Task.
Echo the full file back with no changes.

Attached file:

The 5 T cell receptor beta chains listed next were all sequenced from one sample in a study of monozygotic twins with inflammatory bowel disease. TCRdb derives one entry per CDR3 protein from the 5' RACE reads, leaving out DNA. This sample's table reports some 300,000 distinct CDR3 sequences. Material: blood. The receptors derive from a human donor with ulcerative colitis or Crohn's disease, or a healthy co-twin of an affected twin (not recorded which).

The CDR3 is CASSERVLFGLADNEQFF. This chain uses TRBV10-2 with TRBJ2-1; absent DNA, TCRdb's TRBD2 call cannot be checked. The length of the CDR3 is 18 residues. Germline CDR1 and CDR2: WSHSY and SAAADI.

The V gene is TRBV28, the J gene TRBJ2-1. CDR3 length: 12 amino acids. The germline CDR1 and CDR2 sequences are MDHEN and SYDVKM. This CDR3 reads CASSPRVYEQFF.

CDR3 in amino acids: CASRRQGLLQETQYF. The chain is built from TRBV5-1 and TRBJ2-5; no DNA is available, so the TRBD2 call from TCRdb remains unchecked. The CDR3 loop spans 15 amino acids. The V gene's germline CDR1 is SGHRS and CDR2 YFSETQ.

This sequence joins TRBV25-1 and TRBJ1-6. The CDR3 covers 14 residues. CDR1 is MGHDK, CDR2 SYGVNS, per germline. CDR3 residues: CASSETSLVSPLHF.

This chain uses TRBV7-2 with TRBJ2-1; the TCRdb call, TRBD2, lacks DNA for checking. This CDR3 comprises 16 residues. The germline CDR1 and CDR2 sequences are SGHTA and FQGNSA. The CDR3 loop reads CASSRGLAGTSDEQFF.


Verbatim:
The 5 T cell receptor beta chains listed next were all sequenced from one sample in a study of monozygotic twins with inflammatory bowel disease. TCRdb derives one entry per CDR3 protein from the 5' RACE reads, leaving out DNA. This sample's table reports some 300,000 distinct CDR3 sequences. Material: blood. The receptors derive from a human donor with ulcerative colitis or Crohn's disease, or a healthy co-twin of an affected twin (not recorded which).

The CDR3 is CASSERVLFGLADNEQFF. This chain uses TRBV10-2 with TRBJ2-1; absent DNA, TCRdb's TRBD2 call cannot be checked. The length of the CDR3 is 18 residues. Germline CDR1 and CDR2: WSHSY and SAAADI.

The V gene is TRBV28, the J gene TRBJ2-1. CDR3 length: 12 amino acids. The germline CDR1 and CDR2 sequences are MDHEN and SYDVKM. This CDR3 reads CASSPRVYEQFF.

CDR3 in amino acids: CASRRQGLLQETQYF. The chain is built from TRBV5-1 and TRBJ2-5; no DNA is available, so the TRBD2 call from TCRdb remains unchecked. The CDR3 loop spans 15 amino acids. The V gene's germline CDR1 is SGHRS and CDR2 YFSETQ.

This sequence joins TRBV25-1 and TRBJ1-6. The CDR3 covers 14 residues. CDR1 is MGHDK, CDR2 SYGVNS, per germline. CDR3 residues: CASSETSLVSPLHF.

This chain uses TRBV7-2 with TRBJ2-1; the TCRdb call, TRBD2, lacks DNA for checking. This CDR3 comprises 16 residues. The germline CDR1 and CDR2 sequences are SGHTA and FQGNSA. The CDR3 loop reads CASSRGLAGTSDEQFF.